McCoy, in contrast, comes to Kirk's apartment with a pair of glasses and a bottle of Romulan Ale (forbidden and probably extremely expensive). Once again the drinks are used as catalysts to reach the real point, the moment where McCoy confronts Kirk about his attitude. "Damn it, Jim, what the hell's the matter? Other people have birthdays. Why are we treating yours like a funeral?"

It ends in the following scene:

Bull. You're hiding -- hiding behind the rules and regulations --

And who am I hiding from?

From yourself, Admiral.

(Pause. Kirk pours another drink.)

Don't mince words, Bones; tell me what you really think.

BONES (mild take)
I'm your doctor and I'm your friend, Jim. Get back your command. Get it back before you really do grow old. Before you turn into part of this collection.

So in some ways, nothing has changed - McCoy is once again the one from which Kirk can accept to hear some truths, even invites them. Twenty years after the episode "The Ultimate Computer", their interaction is basically the same. I wish we all had friends like this.

At the end of the movie, Spock is dead and has given his katra to McCoy. In Star Trek III, Kirk has to save both his friends, while in Star Trek IV (the whale movie) they save Earth. Again ;)

Star Trek V - The Final Frontier
Probably the worst of the classic trek movies, and most characters seem to be out of character with the exception of McCoy (makes one wonder how DeForest succeeded with that). However, the campy scene with the bonfire and the marshmallows is a classic, inviting K/S/Mc ideas (or every other possible pairing combination).

Star Trek VI - The Undiscovered Country
Kirk and McCoy are sitting in the same boat for most of the movie. First they both didn't know about Spock's plans for using the Enterprise as peace dove for the upcoming talks with the Klingon Empire. Then, when the Klingon Chancellor gets killed in a terrorist ambush, Kirk and McCoy, who boarded the Klingon ship to save the Chancellor, are arrested and sentenced to a life-long sentence on Rura Penthe. This movie inspired some fan fiction that takes place in this imprisonment time span, e.g., One Night on Rura Penthe by Scarlet.

And where is Spock?

Spock, the third strong character of TOS - the seemingly unemotional, hard-working, brainy, logical half-Vulcan who has the position of First and Science Officer - usually isn't far away. For me, he is one important part of the triad too. For decades, McCoy fans complained about McCoy being the odd man out in K/S stories, partly even forcefully pushed aside by writers; so it would mean just repeating old weirdness if we did this to Spock now.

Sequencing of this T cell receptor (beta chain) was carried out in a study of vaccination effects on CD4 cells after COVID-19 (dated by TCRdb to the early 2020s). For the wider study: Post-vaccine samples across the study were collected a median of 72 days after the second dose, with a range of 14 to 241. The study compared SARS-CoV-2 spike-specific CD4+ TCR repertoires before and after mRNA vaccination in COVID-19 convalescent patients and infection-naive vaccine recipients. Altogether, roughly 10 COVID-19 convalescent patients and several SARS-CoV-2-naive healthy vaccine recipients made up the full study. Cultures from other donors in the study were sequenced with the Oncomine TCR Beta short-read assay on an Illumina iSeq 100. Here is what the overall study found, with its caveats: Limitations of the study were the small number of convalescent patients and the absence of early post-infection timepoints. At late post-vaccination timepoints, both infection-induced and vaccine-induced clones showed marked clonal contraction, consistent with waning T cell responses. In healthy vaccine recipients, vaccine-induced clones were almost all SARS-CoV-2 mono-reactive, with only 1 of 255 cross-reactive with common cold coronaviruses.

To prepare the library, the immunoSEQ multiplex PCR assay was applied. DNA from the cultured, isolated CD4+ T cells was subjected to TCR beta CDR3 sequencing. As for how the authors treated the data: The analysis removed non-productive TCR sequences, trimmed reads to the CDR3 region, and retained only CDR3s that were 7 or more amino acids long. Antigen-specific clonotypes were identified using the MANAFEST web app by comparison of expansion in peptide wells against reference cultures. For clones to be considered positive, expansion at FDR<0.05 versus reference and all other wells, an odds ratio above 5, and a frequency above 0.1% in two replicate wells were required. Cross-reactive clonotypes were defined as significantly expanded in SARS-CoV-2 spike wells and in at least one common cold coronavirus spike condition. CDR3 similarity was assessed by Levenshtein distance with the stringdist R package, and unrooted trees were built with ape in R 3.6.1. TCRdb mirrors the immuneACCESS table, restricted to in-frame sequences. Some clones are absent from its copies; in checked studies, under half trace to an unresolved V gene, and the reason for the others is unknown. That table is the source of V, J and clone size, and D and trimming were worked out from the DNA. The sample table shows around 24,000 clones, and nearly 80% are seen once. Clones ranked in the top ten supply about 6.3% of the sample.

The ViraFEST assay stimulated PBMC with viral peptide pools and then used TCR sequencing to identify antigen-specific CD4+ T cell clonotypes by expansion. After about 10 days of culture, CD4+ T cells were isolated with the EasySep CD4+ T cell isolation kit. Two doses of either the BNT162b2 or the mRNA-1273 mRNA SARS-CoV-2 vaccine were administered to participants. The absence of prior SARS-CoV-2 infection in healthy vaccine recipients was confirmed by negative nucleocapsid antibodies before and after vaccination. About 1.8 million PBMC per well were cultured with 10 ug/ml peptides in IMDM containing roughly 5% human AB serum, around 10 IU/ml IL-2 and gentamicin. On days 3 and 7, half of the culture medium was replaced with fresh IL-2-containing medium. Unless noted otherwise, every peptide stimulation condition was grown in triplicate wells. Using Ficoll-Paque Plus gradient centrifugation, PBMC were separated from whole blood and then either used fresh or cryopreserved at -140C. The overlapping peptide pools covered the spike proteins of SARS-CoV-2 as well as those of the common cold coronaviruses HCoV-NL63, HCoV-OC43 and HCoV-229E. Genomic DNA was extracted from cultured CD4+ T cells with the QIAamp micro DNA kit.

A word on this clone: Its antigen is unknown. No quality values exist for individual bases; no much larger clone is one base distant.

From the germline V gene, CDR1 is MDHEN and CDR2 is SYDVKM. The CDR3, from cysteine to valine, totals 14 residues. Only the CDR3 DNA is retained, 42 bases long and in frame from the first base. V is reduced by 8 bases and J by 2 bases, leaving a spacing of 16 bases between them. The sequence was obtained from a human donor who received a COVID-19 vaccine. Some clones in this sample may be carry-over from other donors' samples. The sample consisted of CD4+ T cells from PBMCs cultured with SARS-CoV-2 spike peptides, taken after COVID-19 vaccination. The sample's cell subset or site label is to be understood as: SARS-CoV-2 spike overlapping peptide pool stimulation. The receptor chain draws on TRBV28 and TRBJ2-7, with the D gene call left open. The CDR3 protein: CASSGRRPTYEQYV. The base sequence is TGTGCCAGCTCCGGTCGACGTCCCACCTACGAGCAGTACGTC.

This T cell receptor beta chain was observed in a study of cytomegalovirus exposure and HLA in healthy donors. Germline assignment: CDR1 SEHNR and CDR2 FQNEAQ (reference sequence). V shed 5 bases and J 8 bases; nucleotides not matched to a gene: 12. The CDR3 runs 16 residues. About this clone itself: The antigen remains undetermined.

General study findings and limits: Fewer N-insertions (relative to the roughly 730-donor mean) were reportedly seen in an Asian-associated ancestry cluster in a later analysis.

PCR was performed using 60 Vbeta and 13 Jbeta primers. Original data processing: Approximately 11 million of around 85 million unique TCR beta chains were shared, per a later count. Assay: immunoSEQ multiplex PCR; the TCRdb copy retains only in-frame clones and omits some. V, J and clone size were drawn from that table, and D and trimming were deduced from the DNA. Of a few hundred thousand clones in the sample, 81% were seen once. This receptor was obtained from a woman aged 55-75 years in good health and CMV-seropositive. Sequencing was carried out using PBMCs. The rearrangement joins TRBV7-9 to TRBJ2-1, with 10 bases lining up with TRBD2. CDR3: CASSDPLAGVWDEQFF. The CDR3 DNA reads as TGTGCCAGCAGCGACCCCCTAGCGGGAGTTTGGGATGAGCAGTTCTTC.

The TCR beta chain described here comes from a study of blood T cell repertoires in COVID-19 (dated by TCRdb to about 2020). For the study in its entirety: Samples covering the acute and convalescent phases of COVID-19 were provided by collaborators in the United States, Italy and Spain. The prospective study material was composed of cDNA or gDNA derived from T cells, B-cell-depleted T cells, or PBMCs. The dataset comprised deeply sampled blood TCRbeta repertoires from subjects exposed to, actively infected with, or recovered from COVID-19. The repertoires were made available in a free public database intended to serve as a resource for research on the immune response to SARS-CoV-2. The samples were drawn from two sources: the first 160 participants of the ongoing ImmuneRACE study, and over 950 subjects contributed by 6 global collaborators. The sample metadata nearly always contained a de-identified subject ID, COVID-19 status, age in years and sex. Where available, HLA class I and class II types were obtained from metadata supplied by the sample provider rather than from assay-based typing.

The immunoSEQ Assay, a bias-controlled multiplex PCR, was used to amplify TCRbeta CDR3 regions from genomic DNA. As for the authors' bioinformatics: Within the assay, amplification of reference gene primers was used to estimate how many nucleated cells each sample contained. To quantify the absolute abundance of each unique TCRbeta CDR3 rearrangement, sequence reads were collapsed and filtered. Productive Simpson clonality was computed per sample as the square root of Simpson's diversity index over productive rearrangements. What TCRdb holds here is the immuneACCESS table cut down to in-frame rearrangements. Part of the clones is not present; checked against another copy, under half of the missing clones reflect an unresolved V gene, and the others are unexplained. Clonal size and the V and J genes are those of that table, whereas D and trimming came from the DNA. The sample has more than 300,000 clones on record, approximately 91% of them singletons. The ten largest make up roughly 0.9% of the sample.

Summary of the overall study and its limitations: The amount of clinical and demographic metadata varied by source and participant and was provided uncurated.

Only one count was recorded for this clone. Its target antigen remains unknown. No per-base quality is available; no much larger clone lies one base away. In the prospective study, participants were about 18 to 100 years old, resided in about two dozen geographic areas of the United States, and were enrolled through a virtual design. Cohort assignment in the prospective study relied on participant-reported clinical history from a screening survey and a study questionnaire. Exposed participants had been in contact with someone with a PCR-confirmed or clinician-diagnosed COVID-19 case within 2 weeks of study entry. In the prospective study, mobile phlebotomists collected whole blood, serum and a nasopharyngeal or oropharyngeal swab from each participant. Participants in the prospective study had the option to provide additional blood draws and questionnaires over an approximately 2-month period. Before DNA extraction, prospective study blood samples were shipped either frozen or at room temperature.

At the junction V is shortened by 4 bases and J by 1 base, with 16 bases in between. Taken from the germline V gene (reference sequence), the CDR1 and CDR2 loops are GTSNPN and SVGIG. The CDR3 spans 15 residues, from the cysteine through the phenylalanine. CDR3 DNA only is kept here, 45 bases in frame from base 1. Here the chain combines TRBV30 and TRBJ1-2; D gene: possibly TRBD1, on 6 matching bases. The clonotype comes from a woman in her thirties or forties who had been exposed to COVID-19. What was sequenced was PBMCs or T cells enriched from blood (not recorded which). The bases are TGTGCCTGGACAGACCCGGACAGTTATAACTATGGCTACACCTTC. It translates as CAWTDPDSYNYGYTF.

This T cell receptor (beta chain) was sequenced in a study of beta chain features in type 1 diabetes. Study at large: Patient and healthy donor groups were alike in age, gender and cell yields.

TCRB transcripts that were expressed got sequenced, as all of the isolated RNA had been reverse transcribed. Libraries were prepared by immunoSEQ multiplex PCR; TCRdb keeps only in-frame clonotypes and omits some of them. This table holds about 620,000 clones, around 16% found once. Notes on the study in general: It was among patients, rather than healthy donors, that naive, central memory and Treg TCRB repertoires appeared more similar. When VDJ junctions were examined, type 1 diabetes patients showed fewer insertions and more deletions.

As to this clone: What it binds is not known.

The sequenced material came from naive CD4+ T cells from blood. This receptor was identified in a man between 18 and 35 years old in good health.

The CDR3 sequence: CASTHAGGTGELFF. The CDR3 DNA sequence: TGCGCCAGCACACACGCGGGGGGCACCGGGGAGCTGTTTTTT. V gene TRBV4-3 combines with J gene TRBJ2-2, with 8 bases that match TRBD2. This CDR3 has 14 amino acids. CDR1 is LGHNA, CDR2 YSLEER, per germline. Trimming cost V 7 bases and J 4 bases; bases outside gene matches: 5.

Set aside the idea that Spock might have another partner somewhere out there in this universe - what would be possible reasons for Spock to not engage in a relationship with Kirk (or McCoy, as the Spock/McCoy shippers believe)?

  1. Vulcans might not be made for gay relationships, but have to be bonded to women. There is fan fiction that depicts the Vulcan society as open for gay relationships, but canon gives no hints; in fact, it seems to be quite a hierarchic, tight, traditional society where children are betrothed to their (heterosexual) partners.

  2. Vulcans might really only have sex every seventh year. Although fanon wants to have a sexually active Spock for good reasons, the canon material and the ideas when Spock's character was built rather point toward Pon Farr as only sexually active time…or at least, "allowed" time. I'm not sure if humans like that :)

  3. Kirk might be unwilling for that much commitment - and with Spock you usually get the full package with bonding for life in fanon.

  4. Spock might not be willing to bond with any of them due to his internal conflicts or the possible problems that may arise between a Vulcan's loyalty to his partner and the professional situation, like in the story All the News by Liz.